"But we are not unaware of the identity of those who are at work behind those displayed names and images, who exult in the homage paid to them and pretend to be divine, namely, the evil spirits, the demons. We see then, also, that the arts are consecrated to the honor of those who appropriate the names of the inventors of those arts, and that they are not free from the taint of idolatry when their inventors for that very reason are considered gods."
~ Tertullian, De Spectaculis, Chapter X
Many of the artists in our days are scoundrels. These imperfect beings making imperfect objects, and yet their products are interpreted as being "perfect." Are the appetites of some actually satisfied so easily? And even if the objects of their making do seem quite "good," how does one properly separate the art from the artist? What I mean to say is, how does one observe the creation without being reminded of the sinful humanity of the artist? Especially in this era, where we have ease of access to the pagan details about the personal lives of nearly everyone. How can one just overlook those details if they've seen them? It's better to have naive eyes to begin with, I suppose. But, if one does know of the wrongdoings of the artist whose work they admire, that admiration cannot be committed apart from some form of naivety. The question is whether or not this naivety is of an innocuous nature or if one's conscience needs to be brought to a more alert state.
On another note, what is to be made about the sterile complaint that "Christians produce bad art?" It's not so much that the statement is necessarily inaccurate - it's just that it's not an important matter. Kierkegaard had three stages that composed the becoming process of the true self: the aesthetic stage, the moral stage, and the religious stage. Art, when placed in isolation from the intentions that bring the art into being, is of sensory importance. If one is at the religious stage, a Christian, how much more important is that compared to composing fine projects that serve sensory purposes?
If one doesn't find my initial response convincing, there is another thing worth mentioning: the controversy about Christians creating bad art is less about bad art coming from Christendom as a whole and is more about bad art coming from particular branches of Christendom. Of course, this is not usually explicitly mentioned because the complaint sounds a lot less entertaining. Consider the art of the Catholic Church. Unfortunately, those of the catholic tradition have not been given enough credit from those who choose to make such glib comments about christian art. What about the robust icons? What about the wonderful paintings in the cathedrals? What about the stained glass windows? Perhaps those of the Protestant tradition are more worthy of blame when it come to criticisms about Christian art? of course, it sounds ridiculous to infer that all art from Protestants is lacking in quality.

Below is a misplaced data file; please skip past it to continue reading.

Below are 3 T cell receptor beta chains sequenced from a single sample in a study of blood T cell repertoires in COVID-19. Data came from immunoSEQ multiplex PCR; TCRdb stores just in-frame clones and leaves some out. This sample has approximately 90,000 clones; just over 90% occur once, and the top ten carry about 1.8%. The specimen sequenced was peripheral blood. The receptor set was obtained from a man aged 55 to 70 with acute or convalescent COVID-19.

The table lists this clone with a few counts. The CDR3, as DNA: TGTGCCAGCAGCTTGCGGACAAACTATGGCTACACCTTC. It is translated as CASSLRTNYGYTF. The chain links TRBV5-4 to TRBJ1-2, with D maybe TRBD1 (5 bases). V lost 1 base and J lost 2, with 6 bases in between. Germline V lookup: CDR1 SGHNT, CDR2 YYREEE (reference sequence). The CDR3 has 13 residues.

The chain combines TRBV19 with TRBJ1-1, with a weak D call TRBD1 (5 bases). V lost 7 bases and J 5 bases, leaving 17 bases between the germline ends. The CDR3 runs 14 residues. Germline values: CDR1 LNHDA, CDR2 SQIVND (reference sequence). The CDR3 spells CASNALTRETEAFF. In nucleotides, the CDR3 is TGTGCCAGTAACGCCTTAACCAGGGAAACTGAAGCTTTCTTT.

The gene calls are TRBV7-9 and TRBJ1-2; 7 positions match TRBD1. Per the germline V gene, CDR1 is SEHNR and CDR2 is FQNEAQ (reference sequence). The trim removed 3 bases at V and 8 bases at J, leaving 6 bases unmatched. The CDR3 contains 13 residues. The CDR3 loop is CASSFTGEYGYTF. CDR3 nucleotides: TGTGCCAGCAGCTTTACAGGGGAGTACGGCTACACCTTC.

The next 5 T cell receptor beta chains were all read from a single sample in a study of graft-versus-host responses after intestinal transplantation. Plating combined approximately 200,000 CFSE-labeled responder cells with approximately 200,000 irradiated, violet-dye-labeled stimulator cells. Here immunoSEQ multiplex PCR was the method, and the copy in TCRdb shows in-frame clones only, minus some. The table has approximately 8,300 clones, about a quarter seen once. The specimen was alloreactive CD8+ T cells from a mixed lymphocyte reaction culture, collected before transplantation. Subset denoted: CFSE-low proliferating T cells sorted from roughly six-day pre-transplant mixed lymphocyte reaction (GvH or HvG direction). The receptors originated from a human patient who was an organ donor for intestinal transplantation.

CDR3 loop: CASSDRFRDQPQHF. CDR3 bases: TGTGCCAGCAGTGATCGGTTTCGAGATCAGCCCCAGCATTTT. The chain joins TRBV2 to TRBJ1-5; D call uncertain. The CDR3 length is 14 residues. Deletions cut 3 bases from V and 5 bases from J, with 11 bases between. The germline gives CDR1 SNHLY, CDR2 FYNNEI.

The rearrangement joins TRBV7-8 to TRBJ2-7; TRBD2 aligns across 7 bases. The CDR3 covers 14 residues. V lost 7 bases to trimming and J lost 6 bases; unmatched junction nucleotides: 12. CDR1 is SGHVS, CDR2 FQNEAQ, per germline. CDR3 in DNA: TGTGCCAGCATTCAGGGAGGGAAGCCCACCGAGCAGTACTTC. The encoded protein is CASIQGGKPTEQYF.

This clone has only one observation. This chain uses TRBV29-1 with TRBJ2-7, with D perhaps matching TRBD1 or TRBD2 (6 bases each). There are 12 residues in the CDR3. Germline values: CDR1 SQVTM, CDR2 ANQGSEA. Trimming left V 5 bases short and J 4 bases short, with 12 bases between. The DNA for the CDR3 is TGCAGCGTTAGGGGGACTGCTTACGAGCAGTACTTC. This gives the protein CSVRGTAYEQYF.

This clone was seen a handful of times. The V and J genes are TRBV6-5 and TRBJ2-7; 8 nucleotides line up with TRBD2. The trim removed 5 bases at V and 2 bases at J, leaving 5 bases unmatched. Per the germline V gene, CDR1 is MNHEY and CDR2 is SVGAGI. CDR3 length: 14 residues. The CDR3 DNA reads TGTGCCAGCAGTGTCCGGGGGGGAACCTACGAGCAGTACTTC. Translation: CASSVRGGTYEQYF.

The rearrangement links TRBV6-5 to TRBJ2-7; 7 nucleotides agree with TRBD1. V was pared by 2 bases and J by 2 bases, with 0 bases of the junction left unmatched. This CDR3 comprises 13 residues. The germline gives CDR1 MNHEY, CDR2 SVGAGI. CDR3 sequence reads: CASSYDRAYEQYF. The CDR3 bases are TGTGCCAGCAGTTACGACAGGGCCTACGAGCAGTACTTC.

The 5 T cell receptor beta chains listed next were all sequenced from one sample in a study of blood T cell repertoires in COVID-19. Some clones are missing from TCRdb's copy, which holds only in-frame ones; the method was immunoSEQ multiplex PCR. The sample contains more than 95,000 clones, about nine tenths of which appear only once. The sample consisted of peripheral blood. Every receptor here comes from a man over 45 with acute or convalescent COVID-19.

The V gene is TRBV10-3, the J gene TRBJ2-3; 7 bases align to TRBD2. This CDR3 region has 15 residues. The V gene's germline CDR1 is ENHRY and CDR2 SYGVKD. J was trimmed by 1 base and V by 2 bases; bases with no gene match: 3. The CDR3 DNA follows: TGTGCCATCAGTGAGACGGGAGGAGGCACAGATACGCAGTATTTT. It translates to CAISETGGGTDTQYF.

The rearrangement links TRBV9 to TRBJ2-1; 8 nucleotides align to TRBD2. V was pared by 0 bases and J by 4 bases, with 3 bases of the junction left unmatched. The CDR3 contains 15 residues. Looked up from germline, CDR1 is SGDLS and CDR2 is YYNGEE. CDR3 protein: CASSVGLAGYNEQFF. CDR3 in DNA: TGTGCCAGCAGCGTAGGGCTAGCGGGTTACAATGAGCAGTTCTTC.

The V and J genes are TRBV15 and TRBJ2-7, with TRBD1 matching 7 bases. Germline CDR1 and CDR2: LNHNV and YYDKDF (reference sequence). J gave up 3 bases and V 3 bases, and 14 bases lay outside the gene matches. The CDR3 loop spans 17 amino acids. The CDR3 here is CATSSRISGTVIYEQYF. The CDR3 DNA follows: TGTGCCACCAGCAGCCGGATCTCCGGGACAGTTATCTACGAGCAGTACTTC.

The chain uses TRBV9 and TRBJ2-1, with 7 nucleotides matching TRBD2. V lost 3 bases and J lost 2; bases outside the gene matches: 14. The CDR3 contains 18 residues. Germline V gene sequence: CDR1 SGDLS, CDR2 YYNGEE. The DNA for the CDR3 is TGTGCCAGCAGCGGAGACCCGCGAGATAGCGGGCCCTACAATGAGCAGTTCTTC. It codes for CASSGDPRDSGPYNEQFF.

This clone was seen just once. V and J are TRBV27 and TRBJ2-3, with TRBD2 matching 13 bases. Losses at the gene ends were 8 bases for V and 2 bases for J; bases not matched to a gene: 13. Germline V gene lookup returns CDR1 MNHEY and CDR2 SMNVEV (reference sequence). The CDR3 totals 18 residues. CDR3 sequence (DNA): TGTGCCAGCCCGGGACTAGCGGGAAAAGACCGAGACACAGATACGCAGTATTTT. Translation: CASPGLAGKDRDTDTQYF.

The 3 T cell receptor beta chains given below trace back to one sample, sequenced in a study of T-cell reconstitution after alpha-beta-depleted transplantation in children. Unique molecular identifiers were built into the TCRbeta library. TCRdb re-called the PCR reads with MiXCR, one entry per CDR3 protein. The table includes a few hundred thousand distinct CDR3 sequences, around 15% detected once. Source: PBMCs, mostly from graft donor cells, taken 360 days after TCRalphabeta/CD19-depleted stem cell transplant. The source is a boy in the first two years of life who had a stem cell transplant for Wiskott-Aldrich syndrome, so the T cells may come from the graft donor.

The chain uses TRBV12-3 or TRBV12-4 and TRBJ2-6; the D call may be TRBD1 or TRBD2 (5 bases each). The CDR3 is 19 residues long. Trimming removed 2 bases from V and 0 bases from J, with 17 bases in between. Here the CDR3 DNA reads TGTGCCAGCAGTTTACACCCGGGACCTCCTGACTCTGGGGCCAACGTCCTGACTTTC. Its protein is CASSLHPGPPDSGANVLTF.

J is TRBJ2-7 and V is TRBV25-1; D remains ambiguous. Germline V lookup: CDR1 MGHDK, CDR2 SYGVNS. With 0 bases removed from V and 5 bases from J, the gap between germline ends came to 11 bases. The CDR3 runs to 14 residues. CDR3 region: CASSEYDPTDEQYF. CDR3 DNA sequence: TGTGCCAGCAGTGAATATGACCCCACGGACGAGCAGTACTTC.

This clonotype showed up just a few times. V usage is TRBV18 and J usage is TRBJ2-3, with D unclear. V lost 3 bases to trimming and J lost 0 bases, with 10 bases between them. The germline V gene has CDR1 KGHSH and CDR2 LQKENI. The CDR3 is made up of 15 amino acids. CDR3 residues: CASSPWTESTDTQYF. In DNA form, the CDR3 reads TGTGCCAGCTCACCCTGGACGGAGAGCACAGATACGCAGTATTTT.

And then there's the whole notion of bad art having an impact on evangelism. I have doubts about the validity of this idea. Art is merely a medium in which greater things are transferred through. If one rejects the substance of Christianity, which is Christ, based on art, that is the result of disordered priorities, something quite far from the direct effects of the Christian artist. But what about the question of whether or not the unbeliever rejects Christ himself because of the artistic archetype (of Christ) that was projected by the Christian artist? It seems like a conceivable occurrence. If one does happen to reject Christ in the process of also rejecting an unworthy archetype, it is the fault of the Christian artist. But this is not a matter of mere aesthetics; it's a matter of theology. That said, there certainly are both beautiful and lackluster ways of projecting one's doctrine. However, it seems to me, that what is intrinsic to the problem of bad art having an impact on evangelism is theology in addition to aesthetics. The two should not be rearranged. Theology is the telos of the topic at hand (at least in this paragraph). Really, the subject can be broken down into three basic steps: a) meanings are transferred through art; b) meanings reach others through art; c) others evaluate meanings through art. Truly, this problem is less about art and more about theology because theology is a thought structure, which is to say that it is a type of meaning, and meaning (as it follows from the thought pattern operating here) is what brings art into being, or is ultimately what art points to.
At the end of the day, art doesn't really matter, especially if I am right in my definition: a medium in which greater things are transferred through. It is time for the critics to bury the dead horse and lay waste to their clubs. Does all this pride and care really need to be directed toward something as fleeting as the arts? How long until we turn our eyes from the things of this world and instead look unto the Heavenlies?